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Human Genome Sciences Announces Full Presentation of Quality-of-Life Results From Phase 2b Trial of Albuferon for Hepatitis C

- Albuferon was associated with fewer missed work days and less impairment of quality of life on treatment than peginterferon alfa-2a -

ROCKVILLE, Md., November 05, 2007 /PRNewswire-FirstCall/ -- Human Genome Sciences, Inc. today announced the final quality-of-life results from a Phase 2b clinical trial of the investigational drug, Albuferon(R) (albinterferon alfa-2b), in combination with ribavirin in treatment-naive patients with genotype 1 chronic hepatitis C. The study demonstrated that patients in the Albuferon treatment groups reported fewer missed days of work and less impairment of health-related quality of life on treatment compared to the Pegasys (peginterferon alfa-2a) group.

The final Phase 2b quality-of-life results are being presented this week at the 58th AASLD Annual Meeting in Boston. In two additional press releases issued by HGS today, the Company announced the full presentations at AASLD of efficacy and safety data from the Phase 2b trial of Albuferon in treatment- naive patients, and results from the Phase 2 trial of Albuferon in combination with ribavirin in patients who did not respond to prior therapy.

"Patients undergoing treatment for chronic hepatitis C often find it challenging to go to work or participate in other normal daily activities, especially in the days following dose administration," said Stephen Pianko, M.D., F.R.A.C.P., Ph.D., Monash University, Melbourne, Australia. "The results of the Phase 2b trial suggest that Albuferon may have the potential to offer a therapeutic alternative with fewer lost days of work and less impairment of health-related quality of life on treatment, compared with peginterferon alfa-2a, with at least comparable efficacy and safety. We look forward to further evaluation of Albuferon's impact on patient quality of life in the ongoing Phase 3 trials."

In the open-label, multi-center, active-controlled Phase 2b trial, 458 treatment-naive patients with genotype 1 chronic hepatitis C were randomized to four treatment groups: Albuferon 900 mcg every two weeks, Albuferon 1200 mcg every two weeks, Albuferon 1200 mcg every four weeks, and peginterferon alfa-2a 180 mcg once a week. All patients received weight-based oral ribavirin daily. The trial included 48 weeks of treatment, and the primary efficacy endpoint was SVR, defined as undetectable viral load (HCV RNA<10 IU/mL) at 24 weeks following completion of treatment. Health-related quality of life was assessed using the Short Form 36 (SF-36) health survey. SF-36 is a validated patient-reported outcomes instrument, consisting of 36 questions used to measure the health status of patients with chronic hepatitis C. The 36 questions result in an 8-scale health profile including: physical function, physical role limitations, vitality, general health perceptions, pain, social function, emotional role limitations, and mental health. Summaries of the combined physical and mental component measures were also used in the assessment.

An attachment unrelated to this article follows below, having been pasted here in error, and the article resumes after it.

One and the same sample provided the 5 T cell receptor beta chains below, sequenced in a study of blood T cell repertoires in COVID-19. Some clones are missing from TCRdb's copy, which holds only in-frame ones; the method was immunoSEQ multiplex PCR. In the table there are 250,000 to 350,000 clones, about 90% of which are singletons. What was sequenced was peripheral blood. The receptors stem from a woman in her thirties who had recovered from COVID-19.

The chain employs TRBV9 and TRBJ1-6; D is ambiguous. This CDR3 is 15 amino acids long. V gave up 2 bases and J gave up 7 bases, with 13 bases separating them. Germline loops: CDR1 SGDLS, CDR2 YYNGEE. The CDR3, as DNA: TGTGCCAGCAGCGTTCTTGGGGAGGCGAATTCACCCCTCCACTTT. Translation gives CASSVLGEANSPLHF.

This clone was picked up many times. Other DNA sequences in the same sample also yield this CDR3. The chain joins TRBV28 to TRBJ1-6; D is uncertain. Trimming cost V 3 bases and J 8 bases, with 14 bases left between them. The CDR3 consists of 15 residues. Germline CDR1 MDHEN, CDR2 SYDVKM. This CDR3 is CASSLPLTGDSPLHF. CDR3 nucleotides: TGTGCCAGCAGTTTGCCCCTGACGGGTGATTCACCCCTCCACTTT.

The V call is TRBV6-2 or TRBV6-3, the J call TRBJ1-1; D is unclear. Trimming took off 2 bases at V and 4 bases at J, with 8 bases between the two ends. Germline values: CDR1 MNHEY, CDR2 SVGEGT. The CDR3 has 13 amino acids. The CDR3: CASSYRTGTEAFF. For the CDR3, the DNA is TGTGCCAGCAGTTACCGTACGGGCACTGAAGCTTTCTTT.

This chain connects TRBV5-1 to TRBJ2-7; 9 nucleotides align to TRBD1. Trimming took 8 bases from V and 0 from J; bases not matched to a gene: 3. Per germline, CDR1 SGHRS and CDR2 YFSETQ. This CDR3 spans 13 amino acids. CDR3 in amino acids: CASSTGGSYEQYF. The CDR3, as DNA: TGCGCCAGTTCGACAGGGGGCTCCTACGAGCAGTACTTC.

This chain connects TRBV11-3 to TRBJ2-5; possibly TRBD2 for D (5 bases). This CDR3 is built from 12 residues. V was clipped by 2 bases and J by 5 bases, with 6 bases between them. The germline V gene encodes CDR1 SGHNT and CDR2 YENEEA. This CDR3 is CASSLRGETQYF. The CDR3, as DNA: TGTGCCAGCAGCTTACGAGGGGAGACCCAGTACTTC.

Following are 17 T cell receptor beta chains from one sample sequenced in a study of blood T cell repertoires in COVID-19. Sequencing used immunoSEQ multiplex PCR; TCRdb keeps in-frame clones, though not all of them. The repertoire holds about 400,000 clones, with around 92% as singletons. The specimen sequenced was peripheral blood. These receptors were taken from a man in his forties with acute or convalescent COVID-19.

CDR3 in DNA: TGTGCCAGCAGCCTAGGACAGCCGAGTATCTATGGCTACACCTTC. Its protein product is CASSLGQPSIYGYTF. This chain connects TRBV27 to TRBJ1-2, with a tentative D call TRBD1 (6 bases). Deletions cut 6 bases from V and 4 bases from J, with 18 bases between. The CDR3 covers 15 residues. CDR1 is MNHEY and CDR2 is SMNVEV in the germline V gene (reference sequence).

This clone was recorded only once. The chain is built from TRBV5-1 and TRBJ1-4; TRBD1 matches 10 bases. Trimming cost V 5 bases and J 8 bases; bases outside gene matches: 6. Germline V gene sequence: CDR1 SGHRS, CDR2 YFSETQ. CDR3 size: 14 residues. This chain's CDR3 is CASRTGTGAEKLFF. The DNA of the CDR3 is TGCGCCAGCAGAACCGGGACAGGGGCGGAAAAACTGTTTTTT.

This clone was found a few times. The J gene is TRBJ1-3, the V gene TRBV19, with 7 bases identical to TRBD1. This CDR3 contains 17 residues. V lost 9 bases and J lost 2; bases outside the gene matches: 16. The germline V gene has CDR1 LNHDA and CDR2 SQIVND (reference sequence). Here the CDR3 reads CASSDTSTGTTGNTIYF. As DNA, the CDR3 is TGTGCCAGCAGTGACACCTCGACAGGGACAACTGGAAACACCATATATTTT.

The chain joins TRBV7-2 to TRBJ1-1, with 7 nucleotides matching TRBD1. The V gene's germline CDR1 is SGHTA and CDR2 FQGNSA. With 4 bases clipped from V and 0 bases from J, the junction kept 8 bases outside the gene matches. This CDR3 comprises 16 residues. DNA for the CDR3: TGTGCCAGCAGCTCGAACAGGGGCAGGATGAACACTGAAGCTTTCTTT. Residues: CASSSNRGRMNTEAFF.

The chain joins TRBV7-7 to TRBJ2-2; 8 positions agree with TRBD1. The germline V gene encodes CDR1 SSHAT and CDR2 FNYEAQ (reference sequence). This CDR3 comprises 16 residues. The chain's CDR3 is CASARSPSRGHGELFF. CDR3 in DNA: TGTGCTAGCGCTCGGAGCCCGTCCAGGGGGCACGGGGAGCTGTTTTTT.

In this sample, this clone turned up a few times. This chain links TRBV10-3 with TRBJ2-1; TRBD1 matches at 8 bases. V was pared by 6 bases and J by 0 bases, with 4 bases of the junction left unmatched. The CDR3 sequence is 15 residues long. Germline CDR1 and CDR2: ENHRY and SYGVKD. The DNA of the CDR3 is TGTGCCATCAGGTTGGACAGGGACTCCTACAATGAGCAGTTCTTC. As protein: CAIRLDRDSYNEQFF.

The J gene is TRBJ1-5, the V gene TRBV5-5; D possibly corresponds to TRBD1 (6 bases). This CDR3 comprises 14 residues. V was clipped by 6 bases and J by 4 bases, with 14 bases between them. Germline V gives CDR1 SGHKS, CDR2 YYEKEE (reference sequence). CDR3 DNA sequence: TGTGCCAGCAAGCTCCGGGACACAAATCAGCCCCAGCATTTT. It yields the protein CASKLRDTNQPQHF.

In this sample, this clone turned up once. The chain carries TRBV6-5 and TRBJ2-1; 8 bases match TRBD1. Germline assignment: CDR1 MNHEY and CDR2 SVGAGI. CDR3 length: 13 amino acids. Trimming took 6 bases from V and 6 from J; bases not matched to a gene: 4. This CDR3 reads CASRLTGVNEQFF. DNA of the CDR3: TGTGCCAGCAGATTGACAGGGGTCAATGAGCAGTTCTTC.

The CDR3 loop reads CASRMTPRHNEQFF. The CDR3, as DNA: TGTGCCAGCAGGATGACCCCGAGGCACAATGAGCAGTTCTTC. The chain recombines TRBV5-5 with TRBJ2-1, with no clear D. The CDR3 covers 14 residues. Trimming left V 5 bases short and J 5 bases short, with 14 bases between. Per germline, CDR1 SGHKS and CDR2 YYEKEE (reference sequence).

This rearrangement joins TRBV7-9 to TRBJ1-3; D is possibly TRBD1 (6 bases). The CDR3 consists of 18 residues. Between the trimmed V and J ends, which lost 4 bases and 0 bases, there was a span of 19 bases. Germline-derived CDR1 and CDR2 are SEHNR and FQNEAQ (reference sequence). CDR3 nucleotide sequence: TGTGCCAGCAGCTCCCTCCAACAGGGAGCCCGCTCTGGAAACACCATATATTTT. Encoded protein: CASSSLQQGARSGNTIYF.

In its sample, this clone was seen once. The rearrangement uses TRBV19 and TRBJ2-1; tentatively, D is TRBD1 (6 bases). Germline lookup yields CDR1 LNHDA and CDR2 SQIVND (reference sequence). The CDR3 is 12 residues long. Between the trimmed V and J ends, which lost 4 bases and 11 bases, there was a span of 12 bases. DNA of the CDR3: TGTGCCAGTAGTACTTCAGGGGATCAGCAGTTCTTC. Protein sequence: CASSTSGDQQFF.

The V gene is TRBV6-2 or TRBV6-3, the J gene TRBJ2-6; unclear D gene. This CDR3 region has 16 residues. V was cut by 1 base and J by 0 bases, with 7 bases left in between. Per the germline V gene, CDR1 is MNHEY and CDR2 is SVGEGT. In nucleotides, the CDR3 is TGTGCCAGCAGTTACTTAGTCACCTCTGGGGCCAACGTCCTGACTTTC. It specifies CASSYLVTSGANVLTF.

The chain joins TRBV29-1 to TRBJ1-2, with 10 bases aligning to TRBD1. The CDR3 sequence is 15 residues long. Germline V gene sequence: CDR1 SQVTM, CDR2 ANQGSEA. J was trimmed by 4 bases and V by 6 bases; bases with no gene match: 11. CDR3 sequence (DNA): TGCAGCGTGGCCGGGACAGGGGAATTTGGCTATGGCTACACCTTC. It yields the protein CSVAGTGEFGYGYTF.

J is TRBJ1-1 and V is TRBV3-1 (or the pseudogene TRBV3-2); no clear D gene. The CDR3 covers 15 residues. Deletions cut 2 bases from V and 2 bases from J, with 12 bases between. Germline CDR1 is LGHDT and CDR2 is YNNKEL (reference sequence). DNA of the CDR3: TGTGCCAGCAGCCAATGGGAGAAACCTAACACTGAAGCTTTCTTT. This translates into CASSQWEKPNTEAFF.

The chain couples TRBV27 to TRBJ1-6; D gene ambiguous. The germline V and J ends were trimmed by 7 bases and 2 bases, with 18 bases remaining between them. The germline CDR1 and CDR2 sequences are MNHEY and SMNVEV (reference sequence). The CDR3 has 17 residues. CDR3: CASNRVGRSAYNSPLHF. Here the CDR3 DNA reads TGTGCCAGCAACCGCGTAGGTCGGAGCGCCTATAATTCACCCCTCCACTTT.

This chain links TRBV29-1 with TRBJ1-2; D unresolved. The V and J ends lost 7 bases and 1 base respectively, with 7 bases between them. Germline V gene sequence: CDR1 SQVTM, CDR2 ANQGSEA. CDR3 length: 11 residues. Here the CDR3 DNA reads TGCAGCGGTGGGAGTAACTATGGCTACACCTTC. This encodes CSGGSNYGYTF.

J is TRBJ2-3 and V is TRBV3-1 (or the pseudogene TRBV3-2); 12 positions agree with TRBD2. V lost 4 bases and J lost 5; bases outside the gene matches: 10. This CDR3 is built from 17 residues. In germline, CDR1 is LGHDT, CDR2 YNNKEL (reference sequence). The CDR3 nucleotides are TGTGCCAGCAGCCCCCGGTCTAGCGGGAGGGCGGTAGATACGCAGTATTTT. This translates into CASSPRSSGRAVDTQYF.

"Strongly positive overall quality-of-life results were observed for the Albuferon treatment groups, and they were strongest among patients receiving the Albuferon 900-mcg dose every two weeks," said David C. Stump, M.D., Executive Vice President, Research and Development, HGS. "This Albuferon treatment group achieved a statistically significant reduction in the number of missed work days compared with peginterferon alfa-2a, and also achieved statistically and clinically meaningful differences in many of the SF-36 quality-of-life domains."

Key Quality-of-Life Findings from the Phase 2b Study

Working patients in all Albuferon treatment groups recorded fewer days of missed work than was observed in the peginterferon alfa-2a treatment group. All Albuferon groups showed less impairment of health-related quality of life based on SF-36 physical and mental component summary scores.